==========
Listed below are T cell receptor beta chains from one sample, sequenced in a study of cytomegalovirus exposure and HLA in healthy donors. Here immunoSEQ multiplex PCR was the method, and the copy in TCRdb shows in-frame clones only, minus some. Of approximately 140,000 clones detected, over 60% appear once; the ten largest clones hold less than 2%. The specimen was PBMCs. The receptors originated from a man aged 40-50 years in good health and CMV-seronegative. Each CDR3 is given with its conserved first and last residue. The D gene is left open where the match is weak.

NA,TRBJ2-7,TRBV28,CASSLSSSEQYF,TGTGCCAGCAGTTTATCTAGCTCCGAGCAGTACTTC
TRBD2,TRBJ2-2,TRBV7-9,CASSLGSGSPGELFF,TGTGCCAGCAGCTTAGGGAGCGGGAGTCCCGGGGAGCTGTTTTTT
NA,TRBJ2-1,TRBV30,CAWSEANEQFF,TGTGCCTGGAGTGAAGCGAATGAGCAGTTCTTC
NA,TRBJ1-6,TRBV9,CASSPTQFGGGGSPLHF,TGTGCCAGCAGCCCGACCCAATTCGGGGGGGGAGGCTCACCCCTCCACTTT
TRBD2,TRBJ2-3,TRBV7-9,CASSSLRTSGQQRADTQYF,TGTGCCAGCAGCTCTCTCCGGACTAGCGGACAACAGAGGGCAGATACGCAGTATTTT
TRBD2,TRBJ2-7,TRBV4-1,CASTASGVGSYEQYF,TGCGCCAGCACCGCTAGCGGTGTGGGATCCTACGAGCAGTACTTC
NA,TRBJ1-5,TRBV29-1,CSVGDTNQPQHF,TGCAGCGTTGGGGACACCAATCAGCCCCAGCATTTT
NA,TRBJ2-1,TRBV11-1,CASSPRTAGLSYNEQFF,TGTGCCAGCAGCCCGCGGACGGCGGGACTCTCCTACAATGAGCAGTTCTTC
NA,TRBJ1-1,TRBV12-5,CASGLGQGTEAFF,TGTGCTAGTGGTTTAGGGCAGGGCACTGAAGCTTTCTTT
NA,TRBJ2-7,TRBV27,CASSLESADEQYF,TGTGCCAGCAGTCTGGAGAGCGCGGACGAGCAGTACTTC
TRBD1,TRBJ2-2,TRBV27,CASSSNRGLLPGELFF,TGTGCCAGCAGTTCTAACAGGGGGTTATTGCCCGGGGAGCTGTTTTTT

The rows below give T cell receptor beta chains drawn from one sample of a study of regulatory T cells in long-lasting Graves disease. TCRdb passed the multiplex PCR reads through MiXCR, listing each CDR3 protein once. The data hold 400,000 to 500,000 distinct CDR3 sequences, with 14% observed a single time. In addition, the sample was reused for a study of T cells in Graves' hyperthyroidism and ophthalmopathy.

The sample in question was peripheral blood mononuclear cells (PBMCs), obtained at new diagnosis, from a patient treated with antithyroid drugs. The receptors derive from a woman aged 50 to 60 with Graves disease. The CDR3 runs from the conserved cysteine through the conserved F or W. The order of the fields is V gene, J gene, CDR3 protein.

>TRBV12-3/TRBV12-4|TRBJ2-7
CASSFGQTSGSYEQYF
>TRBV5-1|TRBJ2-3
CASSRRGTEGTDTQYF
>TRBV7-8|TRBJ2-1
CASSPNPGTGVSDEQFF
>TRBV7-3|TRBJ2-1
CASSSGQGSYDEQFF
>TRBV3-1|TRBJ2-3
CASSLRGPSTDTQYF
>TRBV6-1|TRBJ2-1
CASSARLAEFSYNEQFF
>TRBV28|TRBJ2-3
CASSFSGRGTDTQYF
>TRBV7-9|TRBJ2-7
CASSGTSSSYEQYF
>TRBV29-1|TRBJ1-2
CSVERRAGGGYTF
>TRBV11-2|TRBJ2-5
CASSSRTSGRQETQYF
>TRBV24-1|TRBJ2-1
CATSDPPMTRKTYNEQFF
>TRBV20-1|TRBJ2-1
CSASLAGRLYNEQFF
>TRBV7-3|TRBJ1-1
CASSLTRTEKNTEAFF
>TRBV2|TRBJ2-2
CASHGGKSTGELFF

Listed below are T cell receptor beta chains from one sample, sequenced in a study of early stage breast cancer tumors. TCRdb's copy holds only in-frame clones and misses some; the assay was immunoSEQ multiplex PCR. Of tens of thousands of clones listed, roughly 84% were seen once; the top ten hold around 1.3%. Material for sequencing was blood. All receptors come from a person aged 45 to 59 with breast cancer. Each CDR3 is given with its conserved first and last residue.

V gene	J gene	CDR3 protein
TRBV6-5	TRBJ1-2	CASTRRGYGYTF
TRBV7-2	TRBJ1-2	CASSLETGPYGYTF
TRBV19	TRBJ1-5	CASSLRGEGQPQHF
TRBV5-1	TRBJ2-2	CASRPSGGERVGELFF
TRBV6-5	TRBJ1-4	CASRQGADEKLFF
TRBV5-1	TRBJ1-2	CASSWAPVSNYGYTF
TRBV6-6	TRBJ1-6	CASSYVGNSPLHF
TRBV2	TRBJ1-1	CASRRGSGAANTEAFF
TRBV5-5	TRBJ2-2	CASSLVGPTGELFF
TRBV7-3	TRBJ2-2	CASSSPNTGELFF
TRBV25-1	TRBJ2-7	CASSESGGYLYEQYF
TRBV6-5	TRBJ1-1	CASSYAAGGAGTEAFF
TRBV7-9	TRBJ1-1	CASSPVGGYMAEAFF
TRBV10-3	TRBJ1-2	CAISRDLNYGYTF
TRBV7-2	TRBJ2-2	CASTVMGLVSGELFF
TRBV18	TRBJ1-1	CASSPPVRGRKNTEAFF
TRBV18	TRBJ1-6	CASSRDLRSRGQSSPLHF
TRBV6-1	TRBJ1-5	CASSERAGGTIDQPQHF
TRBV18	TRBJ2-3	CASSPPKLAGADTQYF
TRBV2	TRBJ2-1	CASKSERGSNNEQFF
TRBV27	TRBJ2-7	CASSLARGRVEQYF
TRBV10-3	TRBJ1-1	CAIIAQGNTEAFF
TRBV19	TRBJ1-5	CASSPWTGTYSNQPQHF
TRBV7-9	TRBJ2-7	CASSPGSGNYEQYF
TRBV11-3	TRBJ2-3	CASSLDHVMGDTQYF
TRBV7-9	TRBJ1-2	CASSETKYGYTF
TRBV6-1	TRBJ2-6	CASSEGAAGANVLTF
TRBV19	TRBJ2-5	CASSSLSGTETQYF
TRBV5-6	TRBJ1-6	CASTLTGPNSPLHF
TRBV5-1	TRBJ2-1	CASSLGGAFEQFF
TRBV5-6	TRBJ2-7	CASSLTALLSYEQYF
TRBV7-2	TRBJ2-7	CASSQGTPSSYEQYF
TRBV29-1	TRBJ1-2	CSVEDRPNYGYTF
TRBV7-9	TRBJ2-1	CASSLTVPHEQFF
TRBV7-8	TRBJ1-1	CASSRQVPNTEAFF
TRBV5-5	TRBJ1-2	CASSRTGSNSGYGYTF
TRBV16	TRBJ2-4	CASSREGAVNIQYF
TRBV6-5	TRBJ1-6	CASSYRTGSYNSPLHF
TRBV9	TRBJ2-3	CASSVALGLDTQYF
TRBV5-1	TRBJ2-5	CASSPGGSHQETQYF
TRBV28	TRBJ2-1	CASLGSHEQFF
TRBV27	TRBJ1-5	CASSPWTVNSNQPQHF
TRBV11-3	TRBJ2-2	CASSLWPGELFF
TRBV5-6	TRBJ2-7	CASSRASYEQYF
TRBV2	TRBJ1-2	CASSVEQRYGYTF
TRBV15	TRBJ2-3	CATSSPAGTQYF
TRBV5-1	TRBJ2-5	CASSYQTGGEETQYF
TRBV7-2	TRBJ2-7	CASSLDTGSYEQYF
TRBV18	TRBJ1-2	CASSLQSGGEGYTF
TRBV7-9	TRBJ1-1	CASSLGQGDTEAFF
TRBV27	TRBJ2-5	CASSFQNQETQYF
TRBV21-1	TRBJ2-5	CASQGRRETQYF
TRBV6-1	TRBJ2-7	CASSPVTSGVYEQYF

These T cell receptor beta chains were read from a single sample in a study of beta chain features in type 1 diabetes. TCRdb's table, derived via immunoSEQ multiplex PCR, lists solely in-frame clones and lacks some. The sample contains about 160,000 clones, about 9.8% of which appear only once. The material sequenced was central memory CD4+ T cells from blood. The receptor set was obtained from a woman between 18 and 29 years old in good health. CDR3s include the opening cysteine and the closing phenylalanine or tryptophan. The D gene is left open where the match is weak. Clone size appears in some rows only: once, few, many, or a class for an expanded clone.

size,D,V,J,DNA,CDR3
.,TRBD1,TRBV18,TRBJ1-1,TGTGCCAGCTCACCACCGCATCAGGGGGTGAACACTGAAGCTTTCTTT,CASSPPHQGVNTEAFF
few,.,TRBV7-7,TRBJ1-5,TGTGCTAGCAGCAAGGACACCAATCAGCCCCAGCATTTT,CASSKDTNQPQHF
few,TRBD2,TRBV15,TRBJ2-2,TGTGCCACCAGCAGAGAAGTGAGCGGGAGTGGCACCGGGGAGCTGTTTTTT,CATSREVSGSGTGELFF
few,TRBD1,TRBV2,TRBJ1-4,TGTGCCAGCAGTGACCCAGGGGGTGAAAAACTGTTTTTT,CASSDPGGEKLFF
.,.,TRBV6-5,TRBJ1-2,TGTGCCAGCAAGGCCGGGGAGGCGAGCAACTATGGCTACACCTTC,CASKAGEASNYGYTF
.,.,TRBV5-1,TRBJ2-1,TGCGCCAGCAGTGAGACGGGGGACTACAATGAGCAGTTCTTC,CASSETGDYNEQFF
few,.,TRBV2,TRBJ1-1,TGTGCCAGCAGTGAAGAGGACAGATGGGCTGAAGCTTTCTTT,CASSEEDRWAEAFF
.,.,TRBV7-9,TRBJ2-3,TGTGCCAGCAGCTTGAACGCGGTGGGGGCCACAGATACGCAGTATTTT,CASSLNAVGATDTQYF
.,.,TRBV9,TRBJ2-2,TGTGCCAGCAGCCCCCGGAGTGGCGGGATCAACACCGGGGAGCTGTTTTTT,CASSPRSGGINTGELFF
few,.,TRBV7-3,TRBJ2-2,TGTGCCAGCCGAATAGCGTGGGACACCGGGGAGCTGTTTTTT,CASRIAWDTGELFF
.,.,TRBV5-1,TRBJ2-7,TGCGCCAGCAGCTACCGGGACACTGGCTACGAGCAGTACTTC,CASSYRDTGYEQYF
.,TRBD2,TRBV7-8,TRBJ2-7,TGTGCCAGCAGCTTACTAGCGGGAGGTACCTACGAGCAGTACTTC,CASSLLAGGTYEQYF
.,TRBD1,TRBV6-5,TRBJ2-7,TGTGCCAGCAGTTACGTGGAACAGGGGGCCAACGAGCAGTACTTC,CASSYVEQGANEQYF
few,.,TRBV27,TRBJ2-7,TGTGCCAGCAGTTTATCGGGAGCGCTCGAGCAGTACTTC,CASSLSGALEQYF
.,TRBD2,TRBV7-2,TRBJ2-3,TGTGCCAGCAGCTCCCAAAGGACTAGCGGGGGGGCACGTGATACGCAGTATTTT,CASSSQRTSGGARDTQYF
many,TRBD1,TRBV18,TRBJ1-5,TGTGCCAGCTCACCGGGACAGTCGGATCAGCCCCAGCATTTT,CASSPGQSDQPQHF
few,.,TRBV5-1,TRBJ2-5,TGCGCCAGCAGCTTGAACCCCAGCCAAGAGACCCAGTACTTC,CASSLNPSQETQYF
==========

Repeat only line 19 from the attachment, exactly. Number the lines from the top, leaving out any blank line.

>TRBV7-8|TRBJ2-1